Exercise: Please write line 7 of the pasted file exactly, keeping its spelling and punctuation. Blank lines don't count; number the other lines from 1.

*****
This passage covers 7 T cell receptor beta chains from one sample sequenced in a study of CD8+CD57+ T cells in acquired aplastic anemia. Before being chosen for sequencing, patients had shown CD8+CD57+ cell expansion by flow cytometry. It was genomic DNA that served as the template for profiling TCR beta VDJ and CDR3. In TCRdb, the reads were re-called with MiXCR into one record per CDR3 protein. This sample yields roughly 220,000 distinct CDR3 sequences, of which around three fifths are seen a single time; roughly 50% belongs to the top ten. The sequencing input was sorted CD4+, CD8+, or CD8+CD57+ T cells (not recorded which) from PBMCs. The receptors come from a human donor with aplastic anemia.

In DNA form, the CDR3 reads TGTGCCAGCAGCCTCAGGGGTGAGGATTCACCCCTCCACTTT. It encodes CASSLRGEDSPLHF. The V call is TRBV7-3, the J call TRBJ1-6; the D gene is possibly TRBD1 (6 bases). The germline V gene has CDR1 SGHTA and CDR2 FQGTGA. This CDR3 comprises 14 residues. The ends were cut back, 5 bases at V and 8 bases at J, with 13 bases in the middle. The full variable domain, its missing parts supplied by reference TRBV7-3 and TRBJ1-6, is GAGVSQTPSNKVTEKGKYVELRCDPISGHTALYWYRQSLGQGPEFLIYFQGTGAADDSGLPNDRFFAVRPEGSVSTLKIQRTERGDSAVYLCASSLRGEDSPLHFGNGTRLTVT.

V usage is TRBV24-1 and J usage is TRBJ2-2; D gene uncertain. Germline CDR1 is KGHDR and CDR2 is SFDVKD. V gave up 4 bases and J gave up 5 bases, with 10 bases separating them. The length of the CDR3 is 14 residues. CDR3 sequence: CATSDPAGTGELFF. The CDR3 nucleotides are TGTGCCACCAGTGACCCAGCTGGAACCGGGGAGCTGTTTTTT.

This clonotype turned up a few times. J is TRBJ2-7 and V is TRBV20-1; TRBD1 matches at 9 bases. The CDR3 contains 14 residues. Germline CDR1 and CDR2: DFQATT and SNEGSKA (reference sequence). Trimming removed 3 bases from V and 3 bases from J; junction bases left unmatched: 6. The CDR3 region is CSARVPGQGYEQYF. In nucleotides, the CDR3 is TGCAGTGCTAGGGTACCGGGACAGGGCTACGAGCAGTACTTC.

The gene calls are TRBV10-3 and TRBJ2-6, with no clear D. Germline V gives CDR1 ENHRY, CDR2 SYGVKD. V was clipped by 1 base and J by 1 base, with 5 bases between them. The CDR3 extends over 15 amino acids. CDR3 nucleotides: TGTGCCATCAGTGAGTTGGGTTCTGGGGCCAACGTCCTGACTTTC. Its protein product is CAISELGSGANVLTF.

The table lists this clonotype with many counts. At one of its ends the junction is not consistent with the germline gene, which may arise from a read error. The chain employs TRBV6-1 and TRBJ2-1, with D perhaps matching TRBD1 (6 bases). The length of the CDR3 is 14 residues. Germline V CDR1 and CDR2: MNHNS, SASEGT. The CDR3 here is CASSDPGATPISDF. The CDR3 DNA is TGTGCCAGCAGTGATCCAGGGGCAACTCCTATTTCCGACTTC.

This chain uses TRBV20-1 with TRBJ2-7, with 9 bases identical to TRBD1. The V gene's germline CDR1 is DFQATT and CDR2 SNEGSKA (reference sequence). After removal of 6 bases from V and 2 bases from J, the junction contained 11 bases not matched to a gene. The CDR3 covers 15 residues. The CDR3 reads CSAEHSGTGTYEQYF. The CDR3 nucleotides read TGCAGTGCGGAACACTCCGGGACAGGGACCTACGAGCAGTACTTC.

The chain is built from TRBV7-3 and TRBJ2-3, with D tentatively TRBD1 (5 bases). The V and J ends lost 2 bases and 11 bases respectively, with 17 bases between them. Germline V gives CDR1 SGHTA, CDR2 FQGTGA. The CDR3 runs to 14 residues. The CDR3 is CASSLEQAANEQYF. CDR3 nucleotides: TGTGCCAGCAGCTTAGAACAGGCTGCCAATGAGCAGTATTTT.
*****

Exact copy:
This chain uses TRBV20-1 with TRBJ2-7, with 9 bases identical to TRBD1. The V gene's germline CDR1 is DFQATT and CDR2 SNEGSKA (reference sequence). After removal of 6 bases from V and 2 bases from J, the junction contained 11 bases not matched to a gene. The CDR3 covers 15 residues. The CDR3 reads CSAEHSGTGTYEQYF. The CDR3 nucleotides read TGCAGTGCGGAACACTCCGGGACAGGGACCTACGAGCAGTACTTC.